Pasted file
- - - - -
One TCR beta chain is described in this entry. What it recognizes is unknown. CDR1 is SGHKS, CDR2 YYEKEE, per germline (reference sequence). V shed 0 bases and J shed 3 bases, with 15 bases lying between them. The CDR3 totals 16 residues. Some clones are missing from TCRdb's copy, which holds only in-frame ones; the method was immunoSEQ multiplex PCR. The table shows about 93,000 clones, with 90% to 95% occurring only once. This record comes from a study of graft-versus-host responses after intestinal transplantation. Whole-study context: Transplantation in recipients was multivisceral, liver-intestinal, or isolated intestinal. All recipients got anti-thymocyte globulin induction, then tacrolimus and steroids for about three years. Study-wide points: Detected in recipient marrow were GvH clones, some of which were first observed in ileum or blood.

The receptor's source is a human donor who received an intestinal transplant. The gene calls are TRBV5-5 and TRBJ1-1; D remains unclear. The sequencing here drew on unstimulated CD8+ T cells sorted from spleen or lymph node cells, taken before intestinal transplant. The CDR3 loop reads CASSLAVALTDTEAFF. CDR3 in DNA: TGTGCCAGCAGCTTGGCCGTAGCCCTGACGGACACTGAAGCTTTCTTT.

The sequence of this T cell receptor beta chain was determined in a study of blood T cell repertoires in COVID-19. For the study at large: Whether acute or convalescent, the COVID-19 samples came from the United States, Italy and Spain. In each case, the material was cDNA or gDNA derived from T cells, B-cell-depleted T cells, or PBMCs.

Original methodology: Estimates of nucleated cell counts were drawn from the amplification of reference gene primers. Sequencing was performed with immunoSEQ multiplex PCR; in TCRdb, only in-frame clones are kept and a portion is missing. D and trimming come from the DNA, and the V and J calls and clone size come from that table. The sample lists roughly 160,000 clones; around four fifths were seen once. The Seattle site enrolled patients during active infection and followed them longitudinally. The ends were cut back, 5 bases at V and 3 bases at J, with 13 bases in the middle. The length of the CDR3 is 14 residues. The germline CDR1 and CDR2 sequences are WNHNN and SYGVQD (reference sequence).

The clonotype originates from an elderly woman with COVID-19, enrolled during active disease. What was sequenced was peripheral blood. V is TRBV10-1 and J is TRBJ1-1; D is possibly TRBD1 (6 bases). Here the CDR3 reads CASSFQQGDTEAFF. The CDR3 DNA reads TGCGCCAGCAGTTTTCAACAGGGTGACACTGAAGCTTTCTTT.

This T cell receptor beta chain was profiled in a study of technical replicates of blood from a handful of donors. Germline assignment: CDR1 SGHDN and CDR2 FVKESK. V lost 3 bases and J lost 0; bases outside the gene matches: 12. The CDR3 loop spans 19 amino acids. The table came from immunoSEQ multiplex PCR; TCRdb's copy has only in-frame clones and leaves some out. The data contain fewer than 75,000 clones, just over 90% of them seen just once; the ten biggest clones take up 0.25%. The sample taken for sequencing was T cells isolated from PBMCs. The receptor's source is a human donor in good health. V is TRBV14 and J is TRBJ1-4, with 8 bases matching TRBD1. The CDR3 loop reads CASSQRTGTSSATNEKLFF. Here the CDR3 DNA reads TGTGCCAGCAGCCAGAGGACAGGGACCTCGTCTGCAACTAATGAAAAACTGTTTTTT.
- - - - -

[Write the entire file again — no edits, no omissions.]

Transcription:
One TCR beta chain is described in this entry. What it recognizes is unknown. CDR1 is SGHKS, CDR2 YYEKEE, per germline (reference sequence). V shed 0 bases and J shed 3 bases, with 15 bases lying between them. The CDR3 totals 16 residues. Some clones are missing from TCRdb's copy, which holds only in-frame ones; the method was immunoSEQ multiplex PCR. The table shows about 93,000 clones, with 90% to 95% occurring only once. This record comes from a study of graft-versus-host responses after intestinal transplantation. Whole-study context: Transplantation in recipients was multivisceral, liver-intestinal, or isolated intestinal. All recipients got anti-thymocyte globulin induction, then tacrolimus and steroids for about three years. Study-wide points: Detected in recipient marrow were GvH clones, some of which were first observed in ileum or blood.

The receptor's source is a human donor who received an intestinal transplant. The gene calls are TRBV5-5 and TRBJ1-1; D remains unclear. The sequencing here drew on unstimulated CD8+ T cells sorted from spleen or lymph node cells, taken before intestinal transplant. The CDR3 loop reads CASSLAVALTDTEAFF. CDR3 in DNA: TGTGCCAGCAGCTTGGCCGTAGCCCTGACGGACACTGAAGCTTTCTTT.

The sequence of this T cell receptor beta chain was determined in a study of blood T cell repertoires in COVID-19. For the study at large: Whether acute or convalescent, the COVID-19 samples came from the United States, Italy and Spain. In each case, the material was cDNA or gDNA derived from T cells, B-cell-depleted T cells, or PBMCs.

Original methodology: Estimates of nucleated cell counts were drawn from the amplification of reference gene primers. Sequencing was performed with immunoSEQ multiplex PCR; in TCRdb, only in-frame clones are kept and a portion is missing. D and trimming come from the DNA, and the V and J calls and clone size come from that table. The sample lists roughly 160,000 clones; around four fifths were seen once. The Seattle site enrolled patients during active infection and followed them longitudinally. The ends were cut back, 5 bases at V and 3 bases at J, with 13 bases in the middle. The length of the CDR3 is 14 residues. The germline CDR1 and CDR2 sequences are WNHNN and SYGVQD (reference sequence).

The clonotype originates from an elderly woman with COVID-19, enrolled during active disease. What was sequenced was peripheral blood. V is TRBV10-1 and J is TRBJ1-1; D is possibly TRBD1 (6 bases). Here the CDR3 reads CASSFQQGDTEAFF. The CDR3 DNA reads TGCGCCAGCAGTTTTCAACAGGGTGACACTGAAGCTTTCTTT.

This T cell receptor beta chain was profiled in a study of technical replicates of blood from a handful of donors. Germline assignment: CDR1 SGHDN and CDR2 FVKESK. V lost 3 bases and J lost 0; bases outside the gene matches: 12. The CDR3 loop spans 19 amino acids. The table came from immunoSEQ multiplex PCR; TCRdb's copy has only in-frame clones and leaves some out. The data contain fewer than 75,000 clones, just over 90% of them seen just once; the ten biggest clones take up 0.25%. The sample taken for sequencing was T cells isolated from PBMCs. The receptor's source is a human donor in good health. V is TRBV14 and J is TRBJ1-4, with 8 bases matching TRBD1. The CDR3 loop reads CASSQRTGTSSATNEKLFF. Here the CDR3 DNA reads TGTGCCAGCAGCCAGAGGACAGGGACCTCGTCTGCAACTAATGAAAAACTGTTTTTT.